BROOKLYN — The search continues for a colony of feral cats that was allegedly dumped at two Brooklyn Parks.
For five years, the colony of about 20 cats, has been living among the buildings of Industry City in Sunset Park Brooklyn. Tenant Mariana Nuziale registered the colony online in 2013, after trapping the cats, and having them spayed and neutered.
The cats have been receiving food, water and medical care from a community of caregivers including Nunziale and security guards Jennifer Petito and Robert Stevens.
“Nobody bothered them.” says Nunziale. “They were happy. They were being fed. They were in their environment.”
However, about a month ago, the caregivers were shocked to learn the 20 cats had been forcibly taken from Industry City.
“We were not informed. It was done abruptly, overnight”, says Stevens. “They were trapped in raccoon cages and just swept up and allegedly discarded in two parks at the opposite ends of Brooklyn. We scoured those parks and there’s no sign of those animals. “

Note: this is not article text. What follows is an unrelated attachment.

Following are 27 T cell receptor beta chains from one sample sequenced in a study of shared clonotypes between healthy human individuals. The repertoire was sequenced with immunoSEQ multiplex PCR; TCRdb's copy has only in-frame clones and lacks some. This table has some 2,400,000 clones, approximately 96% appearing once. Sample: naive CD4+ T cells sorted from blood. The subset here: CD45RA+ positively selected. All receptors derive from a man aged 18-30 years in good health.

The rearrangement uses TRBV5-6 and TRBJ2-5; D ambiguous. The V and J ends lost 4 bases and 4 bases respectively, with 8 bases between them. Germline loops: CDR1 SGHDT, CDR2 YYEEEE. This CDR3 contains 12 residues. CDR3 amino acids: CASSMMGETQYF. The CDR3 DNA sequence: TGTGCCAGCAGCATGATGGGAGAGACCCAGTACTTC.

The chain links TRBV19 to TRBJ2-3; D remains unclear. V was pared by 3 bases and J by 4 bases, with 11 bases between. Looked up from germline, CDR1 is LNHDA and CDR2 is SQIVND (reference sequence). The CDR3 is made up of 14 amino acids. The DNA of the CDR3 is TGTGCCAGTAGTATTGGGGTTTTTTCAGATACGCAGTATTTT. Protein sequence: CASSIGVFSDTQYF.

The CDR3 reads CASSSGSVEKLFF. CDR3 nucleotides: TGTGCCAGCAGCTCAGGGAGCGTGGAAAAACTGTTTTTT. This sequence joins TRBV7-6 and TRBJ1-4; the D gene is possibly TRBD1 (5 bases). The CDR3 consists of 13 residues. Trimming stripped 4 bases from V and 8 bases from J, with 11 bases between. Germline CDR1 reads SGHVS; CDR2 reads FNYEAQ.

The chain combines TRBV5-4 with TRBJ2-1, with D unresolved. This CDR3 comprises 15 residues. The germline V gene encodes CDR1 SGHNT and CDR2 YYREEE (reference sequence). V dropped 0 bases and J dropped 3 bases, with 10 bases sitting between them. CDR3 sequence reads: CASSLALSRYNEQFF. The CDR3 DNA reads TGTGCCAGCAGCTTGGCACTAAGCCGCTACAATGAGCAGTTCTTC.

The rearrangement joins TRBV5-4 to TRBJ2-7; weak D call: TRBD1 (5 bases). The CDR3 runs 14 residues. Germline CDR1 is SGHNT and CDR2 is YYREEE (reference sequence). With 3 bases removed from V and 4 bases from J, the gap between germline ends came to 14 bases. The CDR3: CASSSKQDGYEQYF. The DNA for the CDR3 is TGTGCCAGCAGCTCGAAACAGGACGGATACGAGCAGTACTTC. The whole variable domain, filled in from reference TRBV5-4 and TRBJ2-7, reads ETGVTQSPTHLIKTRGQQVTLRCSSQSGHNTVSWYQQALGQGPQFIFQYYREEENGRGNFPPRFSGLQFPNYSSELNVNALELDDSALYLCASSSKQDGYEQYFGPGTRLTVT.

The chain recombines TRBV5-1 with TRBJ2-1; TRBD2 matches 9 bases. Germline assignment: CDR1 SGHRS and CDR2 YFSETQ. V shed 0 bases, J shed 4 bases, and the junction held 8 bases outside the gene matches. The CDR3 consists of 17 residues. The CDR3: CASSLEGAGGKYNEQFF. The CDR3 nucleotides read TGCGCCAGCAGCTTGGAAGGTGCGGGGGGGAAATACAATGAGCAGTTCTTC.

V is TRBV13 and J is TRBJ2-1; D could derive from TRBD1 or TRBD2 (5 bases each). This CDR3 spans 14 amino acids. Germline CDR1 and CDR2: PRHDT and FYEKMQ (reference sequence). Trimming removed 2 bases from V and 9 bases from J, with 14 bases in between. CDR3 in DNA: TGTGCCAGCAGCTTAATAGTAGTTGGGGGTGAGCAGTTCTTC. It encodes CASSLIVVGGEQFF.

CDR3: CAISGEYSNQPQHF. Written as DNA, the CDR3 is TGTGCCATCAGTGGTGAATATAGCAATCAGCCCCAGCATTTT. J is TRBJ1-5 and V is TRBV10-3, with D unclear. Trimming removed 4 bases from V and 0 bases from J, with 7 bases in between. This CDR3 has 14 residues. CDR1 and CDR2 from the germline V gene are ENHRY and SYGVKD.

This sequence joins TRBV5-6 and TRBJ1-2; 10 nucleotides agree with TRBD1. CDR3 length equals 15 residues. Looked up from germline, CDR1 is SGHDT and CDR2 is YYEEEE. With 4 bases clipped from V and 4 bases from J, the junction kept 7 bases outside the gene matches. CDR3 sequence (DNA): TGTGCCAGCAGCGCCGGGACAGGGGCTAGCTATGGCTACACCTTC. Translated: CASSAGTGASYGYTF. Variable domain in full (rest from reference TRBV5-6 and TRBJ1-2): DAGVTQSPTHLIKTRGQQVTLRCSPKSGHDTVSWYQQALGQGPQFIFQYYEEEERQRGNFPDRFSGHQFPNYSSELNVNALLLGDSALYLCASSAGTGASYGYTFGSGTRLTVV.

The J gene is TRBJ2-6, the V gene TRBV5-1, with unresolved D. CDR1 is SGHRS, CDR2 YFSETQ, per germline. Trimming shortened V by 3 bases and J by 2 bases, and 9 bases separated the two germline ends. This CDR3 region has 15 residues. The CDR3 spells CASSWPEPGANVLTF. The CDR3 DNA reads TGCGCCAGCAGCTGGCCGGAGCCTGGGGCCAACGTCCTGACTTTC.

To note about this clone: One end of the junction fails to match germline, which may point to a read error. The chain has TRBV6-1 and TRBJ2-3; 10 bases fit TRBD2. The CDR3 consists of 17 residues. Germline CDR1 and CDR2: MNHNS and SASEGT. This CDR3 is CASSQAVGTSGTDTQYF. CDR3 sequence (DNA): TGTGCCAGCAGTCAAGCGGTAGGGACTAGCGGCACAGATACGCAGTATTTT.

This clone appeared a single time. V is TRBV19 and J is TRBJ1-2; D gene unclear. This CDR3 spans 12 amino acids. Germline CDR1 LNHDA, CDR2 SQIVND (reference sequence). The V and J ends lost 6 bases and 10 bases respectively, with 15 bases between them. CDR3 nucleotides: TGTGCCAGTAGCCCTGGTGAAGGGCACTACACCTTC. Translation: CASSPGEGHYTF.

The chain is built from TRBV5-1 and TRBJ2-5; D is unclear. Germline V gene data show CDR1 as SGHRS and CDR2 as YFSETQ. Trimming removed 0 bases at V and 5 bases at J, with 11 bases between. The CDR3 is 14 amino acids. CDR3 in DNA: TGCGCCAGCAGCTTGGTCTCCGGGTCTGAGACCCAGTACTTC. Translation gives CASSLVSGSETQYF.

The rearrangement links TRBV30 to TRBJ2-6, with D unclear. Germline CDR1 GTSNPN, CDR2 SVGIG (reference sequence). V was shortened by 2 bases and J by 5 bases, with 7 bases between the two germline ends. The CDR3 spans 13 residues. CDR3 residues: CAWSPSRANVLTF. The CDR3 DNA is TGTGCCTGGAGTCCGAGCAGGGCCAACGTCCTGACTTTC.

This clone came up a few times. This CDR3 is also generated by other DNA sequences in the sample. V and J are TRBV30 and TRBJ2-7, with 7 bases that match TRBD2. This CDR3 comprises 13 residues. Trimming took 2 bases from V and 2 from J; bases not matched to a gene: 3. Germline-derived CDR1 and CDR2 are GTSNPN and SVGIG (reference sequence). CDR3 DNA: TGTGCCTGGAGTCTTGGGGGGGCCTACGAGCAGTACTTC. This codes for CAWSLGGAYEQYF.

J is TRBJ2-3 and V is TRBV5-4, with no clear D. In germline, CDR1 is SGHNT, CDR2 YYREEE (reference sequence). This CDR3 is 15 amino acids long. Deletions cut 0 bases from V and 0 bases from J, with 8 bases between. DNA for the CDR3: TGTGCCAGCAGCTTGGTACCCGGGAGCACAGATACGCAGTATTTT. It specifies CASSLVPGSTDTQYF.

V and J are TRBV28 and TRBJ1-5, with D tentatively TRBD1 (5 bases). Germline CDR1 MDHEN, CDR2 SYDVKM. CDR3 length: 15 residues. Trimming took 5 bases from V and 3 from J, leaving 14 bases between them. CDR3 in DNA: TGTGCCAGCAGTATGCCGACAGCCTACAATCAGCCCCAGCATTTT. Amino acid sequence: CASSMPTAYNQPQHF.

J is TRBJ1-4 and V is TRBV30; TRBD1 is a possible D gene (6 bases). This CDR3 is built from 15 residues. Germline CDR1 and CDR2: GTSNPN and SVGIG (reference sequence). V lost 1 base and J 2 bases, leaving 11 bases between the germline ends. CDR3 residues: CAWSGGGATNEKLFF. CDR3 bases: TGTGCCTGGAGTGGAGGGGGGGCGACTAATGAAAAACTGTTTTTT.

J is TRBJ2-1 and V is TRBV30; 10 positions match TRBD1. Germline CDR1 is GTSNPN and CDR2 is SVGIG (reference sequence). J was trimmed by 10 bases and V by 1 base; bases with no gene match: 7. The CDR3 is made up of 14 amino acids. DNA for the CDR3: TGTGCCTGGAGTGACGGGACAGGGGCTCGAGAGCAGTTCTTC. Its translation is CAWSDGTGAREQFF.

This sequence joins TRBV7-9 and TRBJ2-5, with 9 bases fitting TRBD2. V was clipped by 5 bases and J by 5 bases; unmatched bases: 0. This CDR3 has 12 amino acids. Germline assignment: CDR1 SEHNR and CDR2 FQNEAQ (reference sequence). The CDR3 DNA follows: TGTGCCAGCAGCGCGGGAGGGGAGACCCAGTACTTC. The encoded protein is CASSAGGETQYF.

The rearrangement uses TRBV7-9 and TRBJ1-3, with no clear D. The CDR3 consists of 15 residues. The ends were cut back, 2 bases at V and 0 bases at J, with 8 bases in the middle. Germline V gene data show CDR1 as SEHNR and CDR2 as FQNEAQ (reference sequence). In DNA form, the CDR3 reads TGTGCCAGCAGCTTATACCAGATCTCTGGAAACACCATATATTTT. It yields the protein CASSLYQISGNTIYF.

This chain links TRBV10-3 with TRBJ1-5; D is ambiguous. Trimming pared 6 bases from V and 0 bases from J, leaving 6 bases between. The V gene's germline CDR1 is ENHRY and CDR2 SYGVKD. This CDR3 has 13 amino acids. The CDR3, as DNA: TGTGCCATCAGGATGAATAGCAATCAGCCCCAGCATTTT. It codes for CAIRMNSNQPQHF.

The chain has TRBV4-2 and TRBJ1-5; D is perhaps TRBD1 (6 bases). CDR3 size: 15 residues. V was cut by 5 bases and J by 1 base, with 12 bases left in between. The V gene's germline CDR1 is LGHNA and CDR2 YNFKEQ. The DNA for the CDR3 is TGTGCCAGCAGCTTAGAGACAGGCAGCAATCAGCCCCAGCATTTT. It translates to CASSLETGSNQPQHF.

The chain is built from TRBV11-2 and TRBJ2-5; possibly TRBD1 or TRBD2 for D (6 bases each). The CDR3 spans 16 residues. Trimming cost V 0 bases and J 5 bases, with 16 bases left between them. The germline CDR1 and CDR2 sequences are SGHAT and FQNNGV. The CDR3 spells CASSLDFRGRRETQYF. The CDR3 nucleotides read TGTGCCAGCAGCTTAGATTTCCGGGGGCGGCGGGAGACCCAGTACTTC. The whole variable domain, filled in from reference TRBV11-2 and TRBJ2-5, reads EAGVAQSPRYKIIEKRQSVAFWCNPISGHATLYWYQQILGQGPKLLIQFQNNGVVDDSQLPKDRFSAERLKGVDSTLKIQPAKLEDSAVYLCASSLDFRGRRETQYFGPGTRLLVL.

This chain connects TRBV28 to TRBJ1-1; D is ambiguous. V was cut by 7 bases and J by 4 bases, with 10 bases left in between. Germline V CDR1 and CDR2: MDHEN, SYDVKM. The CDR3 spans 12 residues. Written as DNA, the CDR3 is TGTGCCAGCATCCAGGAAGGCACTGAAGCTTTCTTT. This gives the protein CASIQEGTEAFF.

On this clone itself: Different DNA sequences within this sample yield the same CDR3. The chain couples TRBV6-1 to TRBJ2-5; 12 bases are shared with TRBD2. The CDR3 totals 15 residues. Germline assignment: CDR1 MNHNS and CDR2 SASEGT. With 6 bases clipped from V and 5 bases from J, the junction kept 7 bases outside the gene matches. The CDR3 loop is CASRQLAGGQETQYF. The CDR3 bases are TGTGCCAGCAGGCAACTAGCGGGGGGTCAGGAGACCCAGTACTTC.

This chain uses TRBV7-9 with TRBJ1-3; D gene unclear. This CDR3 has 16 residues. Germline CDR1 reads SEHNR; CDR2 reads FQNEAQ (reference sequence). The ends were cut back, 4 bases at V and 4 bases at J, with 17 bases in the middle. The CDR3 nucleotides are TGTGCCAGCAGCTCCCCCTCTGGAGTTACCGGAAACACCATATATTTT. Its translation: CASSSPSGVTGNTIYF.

The cats were taken by Squash Exterminating of Brooklyn. The company was hired by Industry City because a flea problem had developed in some buildings scheduled for renovation. Industry City’s CEO Andrew Kimball says the exterminator was asked “ to move the cats from one place to another.”
“This contractor said it had all appropriate licensing in place and experience doing this”, says Kimball. “Obviously they didn’t because the cats have disappeared.
Instead of taking the cats to an animal control center where they could be treated for fleas and returned to Industry City, Squash Exterminating trapped the cats and allegedly took them to Gerritsen Beach Park and Leif Erickson Park, near the Belt Parkway , and released them.
“Obviously we got this one wrong” says Kimball, “And we got it wrong by hiring the wrong contractor to handle the situation.” The exterminator was fired.
PIX11 was unable to reach anyone at Squash Exterminating for comment.
The cat colony’s community of caretakers also blames Industry City’s management because it didn’t notify the caretakers of the flea problem and ask for help, before hiring an exterminator. Kimball says he didn’t know that help was available.
“We were not aware of this community before. We should have been.” Kimball may not have been aware, but other company executives were. PIX11 has learned that last year, an Industry City manager asked caretaker Robert Stevens for help with a flea problem.
New York State Assemblywoman Linda Rosenthal of Manhattan says she’s going to introduce legislation setting up an official registry of feral cat colonies.
“Building owners would be required to check that registry before they take any action on a cat colony,” she says. “Going forward, mistakes like this will not be made again.”